Photo by Michael Vadon on Flickr.

Bernie's housing model: When he was the mayor of Burlington, Bernie Sanders set up the land trust the city still uses today. The government owns the land but the residents own the house, which supporters say lets people build wealth faster than renting. (Slate)

Tokyo is gigantic: The greater Tokyo area dwarfs other big cities from New York and Los Angeles to Sydney and London. Tokyo isn't that much smaller than all of Great Britain, and its subway maps might make your head spin. (Buzzfeed)

Walmart transformed: After a local Walmart shut down, a Texas town turned the building into a farmers market, indoor winter shopping center, and the largest single floor library in the country. (Daily Kos)

A fight for BRT in Indianapolis...: In Indianapolis, proponents of a BRT project say the 35-mile line will garner 11,000 daily rides and provide new connections to jobs. Opponents are worried about lost parking space and more congestion on side streets. (Indianapolis Star)

...and a goodbye to BRT in Dehli: Dehli is doing away with its BRT line because residents blame it for congestion on the road it runs along. Officials say BRT was a good idea that they implemented poorly, and that they are planning to bring it back with a new design. (India Today)

Mimicking Minneapolis: Minneapolis freezes over in winter, but it's still a top spot for cycling. Former Mayor RT Rybak told leaders in (relatively) nearby Des Moines that "expressway trails" that connect bike lanes, as well as inexpensive tools like paint and flex-posts, are keys to building a bike-friendly city. (Des Moines Register)

Angry but effective: Some call Lansing, Michigan mayor Virg Bernaro the "angriest mayor in America." But he's very popular, and he has succeeded at both attracting new development and improving parks and trails. (City Pulse)

Quote of the Week:

"We don't force [developers] to build the right number of bedrooms for people! We just force them to build the right number of bedrooms for cars" - Nelson\Nygaard's Jeff Tumlin speaking with Mother Jones on how self driving cars will affect parking.

We're signing off for the day. Stay warm and safe, and please please post snow pictures in our Flickr pool or email them to snow@ggwash.org!

Did you enjoy this article? Greater Greater Washington is running a reader drive to raise funds so we can keep editing and publishing great articles every day. Please help us be sustainable by making a monthly, yearly, or one-time contribution today!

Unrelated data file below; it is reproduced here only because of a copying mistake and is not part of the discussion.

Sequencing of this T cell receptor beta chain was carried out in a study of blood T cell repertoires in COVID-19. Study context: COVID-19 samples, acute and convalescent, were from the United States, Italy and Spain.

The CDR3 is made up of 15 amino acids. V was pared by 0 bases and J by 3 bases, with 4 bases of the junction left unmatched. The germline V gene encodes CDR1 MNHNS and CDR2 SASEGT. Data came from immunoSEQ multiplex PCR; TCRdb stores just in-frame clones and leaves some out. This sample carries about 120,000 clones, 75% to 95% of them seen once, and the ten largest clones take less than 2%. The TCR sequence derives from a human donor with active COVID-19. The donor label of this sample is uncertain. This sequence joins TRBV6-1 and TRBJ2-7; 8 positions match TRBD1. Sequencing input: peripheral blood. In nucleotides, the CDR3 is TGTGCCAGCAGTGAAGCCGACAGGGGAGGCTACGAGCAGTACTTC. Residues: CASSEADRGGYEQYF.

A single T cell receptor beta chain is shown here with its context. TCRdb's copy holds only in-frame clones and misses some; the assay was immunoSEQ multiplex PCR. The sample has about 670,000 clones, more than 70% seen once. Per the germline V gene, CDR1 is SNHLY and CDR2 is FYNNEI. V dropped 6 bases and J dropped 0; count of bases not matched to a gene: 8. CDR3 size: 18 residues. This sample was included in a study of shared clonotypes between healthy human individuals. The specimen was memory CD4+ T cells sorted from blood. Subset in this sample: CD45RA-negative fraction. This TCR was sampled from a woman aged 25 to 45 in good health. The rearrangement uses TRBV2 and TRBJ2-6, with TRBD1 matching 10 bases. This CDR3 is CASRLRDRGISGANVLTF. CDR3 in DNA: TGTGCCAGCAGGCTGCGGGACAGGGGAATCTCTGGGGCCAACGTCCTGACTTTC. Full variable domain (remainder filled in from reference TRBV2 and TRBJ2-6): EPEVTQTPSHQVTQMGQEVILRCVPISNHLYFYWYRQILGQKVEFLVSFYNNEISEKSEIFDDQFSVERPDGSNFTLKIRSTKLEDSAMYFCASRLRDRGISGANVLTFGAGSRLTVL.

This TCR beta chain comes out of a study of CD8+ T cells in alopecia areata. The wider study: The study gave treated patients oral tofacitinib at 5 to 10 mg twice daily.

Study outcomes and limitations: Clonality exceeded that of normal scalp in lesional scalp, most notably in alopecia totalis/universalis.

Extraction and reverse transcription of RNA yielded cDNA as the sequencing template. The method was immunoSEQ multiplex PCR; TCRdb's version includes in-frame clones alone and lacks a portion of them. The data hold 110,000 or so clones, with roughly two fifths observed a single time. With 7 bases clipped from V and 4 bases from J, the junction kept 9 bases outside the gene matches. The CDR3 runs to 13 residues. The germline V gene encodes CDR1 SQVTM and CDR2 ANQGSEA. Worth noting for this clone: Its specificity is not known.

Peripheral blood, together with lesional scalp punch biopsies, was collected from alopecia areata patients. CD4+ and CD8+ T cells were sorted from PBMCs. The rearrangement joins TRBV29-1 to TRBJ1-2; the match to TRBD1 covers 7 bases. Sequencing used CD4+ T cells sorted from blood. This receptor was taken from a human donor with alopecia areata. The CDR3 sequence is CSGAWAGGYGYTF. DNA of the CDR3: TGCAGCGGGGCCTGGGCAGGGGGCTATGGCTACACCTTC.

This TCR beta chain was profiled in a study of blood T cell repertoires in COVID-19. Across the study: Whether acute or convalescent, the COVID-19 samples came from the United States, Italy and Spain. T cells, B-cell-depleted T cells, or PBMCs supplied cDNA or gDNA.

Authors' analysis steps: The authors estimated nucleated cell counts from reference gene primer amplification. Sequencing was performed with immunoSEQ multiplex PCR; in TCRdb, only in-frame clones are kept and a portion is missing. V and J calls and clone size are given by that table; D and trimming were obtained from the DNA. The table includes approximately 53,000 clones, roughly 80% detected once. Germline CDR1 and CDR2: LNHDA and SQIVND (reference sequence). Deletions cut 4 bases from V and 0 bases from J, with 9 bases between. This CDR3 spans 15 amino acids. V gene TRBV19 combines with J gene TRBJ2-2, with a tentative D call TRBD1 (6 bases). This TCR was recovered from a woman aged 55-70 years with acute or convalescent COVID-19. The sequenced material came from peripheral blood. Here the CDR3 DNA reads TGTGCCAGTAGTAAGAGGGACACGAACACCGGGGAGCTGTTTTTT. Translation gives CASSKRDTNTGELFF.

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Links


Breakfast links: Snow daze


Photo by Geoffrey Dudgeon on Flickr.
Winter is coming: Snow should start falling today around noon to 2 pm. Schools are closed, though DC and federal employees must work until noon. (Post)

Transit shutting down: Metro will shut down at 11 pm today, and stay closed on Saturday and Sunday. Most Metrobus routes are already suspended, and the few that run today will end at 5 pm. Other local rail and bus services are running today and will shut down later in the day. (GGWash, Post) ... Taxis will cost more. (NBC4)

Bowser will stomp this snow: DC Mayor Muriel Bowser apologized for the poor preparation for Wednesday night, but said the city is prepared for the big one. (City Paper) ... DC will, however, not fine anyone who doesn't shovel sidewalks. (WAMU)

How 1 inch of snow was so bad: A perfect storm of problems on Wednesday made Washington area roads terrible, despite only 1 inch of snow. One of several contributing factors: bad suburban road design. (Vox, GGWash)

Paid leave in limbo: It's hard to predict how much DC's paid family leave bill would cost. The DC Council is now tweaking the bill to try to better balance benefits and costs for employees, employers, and the city. (City Paper)

I-66 HOT mess: A recent traffic study illustrates just how complicated traffic along I-66 is. Existing HOV lanes do a lot to increase carpooling but single occupancy vehicles still make up a sizable amount of commuting vehicles. (Post)

Alexandria's transportation funding: In 2011, Alexandria increased property taxes to help pay for transportation projects, but only 11% of that tax revenue is going toward those projects. Instead, the funds are covering transportation operations and Alexandria's contribution to WMATA. (Alexandria News)

New building at UDC: The University of the District of Columbia finally opened its new student center, its first new building in building in 40 years. The building is slated to become one of only two LEED Platinum student centers in the country. (DCist)

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Links


Breakfast links: Snowlock


Google Maps image by Dan Malouff.
No salt, no service: Yesterday's commute was really bad. There was more snow than expected, and untreated roads caused several crashes and gridlock so severe people abandoned their cars. (Post)

Snow status: Metrobus routes are running on a light snow plan schedule this morning. Several school districts are on a two hour delay. (NBC4)

Metro steadies for snow: Metro is gearing up for a "severe-weather response" for tomorrow's snowstorm. While Metro will try to keep transit running, expect delays and outright closures of some stations and services. (City Paper)